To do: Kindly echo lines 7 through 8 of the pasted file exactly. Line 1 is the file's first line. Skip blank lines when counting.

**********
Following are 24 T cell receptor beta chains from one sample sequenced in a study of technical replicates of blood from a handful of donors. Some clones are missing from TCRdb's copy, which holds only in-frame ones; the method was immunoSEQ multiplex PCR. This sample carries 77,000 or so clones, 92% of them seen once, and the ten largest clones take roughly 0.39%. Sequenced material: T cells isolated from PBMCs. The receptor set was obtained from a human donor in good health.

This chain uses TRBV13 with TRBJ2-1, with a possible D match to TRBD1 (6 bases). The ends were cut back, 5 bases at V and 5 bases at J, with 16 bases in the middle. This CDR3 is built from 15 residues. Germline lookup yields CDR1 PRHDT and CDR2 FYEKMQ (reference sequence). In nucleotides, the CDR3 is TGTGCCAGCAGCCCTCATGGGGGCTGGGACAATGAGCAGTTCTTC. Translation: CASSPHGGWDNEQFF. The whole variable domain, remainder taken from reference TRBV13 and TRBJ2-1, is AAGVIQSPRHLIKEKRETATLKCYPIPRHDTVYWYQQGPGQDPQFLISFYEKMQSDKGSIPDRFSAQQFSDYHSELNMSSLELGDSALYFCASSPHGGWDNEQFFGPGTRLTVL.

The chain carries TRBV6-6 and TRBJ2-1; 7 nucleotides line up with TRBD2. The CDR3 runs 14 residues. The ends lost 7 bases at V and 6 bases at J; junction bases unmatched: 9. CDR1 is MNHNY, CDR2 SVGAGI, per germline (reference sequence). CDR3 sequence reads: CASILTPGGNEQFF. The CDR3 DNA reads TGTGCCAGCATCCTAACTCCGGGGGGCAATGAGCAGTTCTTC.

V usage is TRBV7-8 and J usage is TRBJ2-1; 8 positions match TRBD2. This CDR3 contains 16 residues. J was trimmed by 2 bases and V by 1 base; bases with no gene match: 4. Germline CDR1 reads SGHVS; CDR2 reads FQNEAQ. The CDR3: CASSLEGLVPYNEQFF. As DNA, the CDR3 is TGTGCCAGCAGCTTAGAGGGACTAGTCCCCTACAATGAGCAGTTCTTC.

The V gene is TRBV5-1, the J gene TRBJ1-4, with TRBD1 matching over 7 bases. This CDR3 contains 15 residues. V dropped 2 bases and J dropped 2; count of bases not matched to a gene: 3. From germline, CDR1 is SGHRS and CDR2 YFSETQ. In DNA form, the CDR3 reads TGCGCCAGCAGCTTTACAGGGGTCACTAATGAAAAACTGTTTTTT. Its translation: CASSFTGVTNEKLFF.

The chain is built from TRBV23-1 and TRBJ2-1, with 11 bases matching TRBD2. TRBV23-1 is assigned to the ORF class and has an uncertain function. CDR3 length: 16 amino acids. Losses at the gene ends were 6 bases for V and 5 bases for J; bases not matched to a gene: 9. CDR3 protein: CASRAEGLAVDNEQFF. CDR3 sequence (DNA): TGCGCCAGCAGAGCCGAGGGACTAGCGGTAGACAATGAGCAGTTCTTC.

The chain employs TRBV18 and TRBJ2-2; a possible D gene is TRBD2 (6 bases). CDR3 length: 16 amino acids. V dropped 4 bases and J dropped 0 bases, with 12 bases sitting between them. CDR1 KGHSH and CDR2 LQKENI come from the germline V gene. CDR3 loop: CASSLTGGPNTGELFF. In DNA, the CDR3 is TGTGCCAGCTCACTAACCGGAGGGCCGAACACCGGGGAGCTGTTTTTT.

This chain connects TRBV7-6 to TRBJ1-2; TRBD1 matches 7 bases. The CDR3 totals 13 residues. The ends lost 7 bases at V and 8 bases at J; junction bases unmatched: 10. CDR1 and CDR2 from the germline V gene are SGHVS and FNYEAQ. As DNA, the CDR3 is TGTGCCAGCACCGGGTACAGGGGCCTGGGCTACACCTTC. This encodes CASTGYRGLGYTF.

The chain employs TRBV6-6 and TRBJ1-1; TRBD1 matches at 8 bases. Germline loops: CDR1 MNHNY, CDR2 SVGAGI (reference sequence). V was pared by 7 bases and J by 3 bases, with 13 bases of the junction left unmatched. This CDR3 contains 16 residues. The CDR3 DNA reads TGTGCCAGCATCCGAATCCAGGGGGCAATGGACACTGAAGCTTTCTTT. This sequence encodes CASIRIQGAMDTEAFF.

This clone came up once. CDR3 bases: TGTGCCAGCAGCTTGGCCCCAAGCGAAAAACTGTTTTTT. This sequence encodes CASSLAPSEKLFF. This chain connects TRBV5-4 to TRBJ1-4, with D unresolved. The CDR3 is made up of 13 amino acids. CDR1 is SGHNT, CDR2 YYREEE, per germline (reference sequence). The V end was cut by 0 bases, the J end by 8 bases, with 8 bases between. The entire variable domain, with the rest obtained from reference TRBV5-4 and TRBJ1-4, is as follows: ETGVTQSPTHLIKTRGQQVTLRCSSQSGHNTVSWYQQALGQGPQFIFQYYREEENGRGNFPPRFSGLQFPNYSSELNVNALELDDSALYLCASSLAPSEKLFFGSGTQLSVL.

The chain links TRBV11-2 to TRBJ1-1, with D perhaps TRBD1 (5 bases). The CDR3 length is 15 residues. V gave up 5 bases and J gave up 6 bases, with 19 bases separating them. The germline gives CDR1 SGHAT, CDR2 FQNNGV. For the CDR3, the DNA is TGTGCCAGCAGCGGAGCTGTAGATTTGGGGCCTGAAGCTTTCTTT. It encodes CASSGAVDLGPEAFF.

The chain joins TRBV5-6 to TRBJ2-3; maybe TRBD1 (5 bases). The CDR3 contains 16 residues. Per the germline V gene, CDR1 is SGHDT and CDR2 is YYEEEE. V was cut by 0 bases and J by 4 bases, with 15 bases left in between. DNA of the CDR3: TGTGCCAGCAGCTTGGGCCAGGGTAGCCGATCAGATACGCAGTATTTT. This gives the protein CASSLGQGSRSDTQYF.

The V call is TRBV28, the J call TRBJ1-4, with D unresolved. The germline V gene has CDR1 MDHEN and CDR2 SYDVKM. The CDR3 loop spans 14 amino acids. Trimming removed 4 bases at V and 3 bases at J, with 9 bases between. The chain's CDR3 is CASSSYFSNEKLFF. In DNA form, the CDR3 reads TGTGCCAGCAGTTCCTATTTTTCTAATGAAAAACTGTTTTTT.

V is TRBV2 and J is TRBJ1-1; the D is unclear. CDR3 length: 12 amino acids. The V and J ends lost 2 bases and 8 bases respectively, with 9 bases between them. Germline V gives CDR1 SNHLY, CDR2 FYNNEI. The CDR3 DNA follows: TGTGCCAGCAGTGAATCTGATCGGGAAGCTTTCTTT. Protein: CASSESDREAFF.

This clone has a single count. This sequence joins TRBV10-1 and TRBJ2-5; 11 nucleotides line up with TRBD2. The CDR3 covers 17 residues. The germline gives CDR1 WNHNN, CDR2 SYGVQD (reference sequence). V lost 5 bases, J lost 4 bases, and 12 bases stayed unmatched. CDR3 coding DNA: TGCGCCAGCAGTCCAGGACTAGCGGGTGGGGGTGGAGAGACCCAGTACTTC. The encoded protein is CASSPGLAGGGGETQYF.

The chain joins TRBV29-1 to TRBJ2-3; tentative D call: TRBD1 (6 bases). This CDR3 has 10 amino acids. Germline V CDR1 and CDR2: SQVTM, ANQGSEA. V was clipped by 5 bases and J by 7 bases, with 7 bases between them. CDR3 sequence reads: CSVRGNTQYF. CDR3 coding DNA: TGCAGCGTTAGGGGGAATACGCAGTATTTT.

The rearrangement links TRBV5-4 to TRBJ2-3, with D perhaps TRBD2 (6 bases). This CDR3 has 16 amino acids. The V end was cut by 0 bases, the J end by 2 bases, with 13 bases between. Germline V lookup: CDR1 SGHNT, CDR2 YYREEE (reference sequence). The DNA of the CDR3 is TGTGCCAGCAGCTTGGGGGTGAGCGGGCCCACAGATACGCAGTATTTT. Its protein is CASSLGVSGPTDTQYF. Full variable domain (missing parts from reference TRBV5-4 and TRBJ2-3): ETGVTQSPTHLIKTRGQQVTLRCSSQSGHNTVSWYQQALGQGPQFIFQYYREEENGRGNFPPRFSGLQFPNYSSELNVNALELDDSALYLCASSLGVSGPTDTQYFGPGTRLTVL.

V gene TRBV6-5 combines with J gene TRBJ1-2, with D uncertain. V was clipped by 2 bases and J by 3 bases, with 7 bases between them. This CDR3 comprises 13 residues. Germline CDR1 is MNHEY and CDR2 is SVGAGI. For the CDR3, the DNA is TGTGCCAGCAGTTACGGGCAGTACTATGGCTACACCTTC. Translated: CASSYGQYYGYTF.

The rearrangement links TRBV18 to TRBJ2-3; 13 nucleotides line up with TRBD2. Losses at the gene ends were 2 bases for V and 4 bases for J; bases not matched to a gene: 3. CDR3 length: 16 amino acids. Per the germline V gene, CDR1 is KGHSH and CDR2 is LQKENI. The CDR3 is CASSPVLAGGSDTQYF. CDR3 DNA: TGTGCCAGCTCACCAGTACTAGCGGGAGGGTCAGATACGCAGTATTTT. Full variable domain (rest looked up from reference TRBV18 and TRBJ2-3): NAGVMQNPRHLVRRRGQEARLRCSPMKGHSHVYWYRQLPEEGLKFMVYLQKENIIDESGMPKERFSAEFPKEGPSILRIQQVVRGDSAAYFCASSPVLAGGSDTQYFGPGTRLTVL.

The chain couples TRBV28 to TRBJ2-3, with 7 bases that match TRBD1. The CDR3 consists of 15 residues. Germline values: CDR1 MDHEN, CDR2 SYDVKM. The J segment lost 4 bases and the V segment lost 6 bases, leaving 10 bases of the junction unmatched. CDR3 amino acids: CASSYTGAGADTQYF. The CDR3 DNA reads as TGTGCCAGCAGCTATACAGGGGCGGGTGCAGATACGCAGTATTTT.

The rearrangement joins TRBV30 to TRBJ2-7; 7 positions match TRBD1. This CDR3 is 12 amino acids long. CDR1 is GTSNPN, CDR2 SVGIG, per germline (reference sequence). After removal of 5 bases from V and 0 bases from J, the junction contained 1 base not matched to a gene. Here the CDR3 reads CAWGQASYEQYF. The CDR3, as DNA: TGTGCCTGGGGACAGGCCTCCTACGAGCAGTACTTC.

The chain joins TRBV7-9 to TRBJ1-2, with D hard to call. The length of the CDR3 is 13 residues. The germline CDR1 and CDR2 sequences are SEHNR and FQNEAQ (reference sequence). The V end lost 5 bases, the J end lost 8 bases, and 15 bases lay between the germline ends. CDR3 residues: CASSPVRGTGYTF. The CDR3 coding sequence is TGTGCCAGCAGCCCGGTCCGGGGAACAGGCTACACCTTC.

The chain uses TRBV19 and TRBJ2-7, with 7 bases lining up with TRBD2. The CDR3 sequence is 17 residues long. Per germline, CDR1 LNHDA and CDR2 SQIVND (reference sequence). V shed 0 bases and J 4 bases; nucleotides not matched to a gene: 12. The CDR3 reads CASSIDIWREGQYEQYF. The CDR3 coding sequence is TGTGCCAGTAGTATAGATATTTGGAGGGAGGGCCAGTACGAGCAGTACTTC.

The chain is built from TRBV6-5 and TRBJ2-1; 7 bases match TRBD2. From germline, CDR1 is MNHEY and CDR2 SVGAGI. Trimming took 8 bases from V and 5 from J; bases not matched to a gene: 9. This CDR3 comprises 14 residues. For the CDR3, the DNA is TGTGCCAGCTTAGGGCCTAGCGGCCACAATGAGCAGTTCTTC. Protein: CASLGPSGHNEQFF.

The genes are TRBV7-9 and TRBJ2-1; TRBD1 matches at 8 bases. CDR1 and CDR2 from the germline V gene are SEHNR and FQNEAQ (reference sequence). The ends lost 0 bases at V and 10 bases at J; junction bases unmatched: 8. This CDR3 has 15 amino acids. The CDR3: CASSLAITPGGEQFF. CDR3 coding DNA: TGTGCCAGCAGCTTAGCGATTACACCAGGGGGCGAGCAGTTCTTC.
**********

The chain employs TRBV18 and TRBJ2-2; a possible D gene is TRBD2 (6 bases). CDR3 length: 16 amino acids. V dropped 4 bases and J dropped 0 bases, with 12 bases sitting between them. CDR1 KGHSH and CDR2 LQKENI come from the germline V gene. CDR3 loop: CASSLTGGPNTGELFF. In DNA, the CDR3 is TGTGCCAGCTCACTAACCGGAGGGCCGAACACCGGGGAGCTGTTTTTT.

This chain connects TRBV7-6 to TRBJ1-2; TRBD1 matches 7 bases. The CDR3 totals 13 residues. The ends lost 7 bases at V and 8 bases at J; junction bases unmatched: 10. CDR1 and CDR2 from the germline V gene are SGHVS and FNYEAQ. As DNA, the CDR3 is TGTGCCAGCACCGGGTACAGGGGCCTGGGCTACACCTTC. This encodes CASTGYRGLGYTF.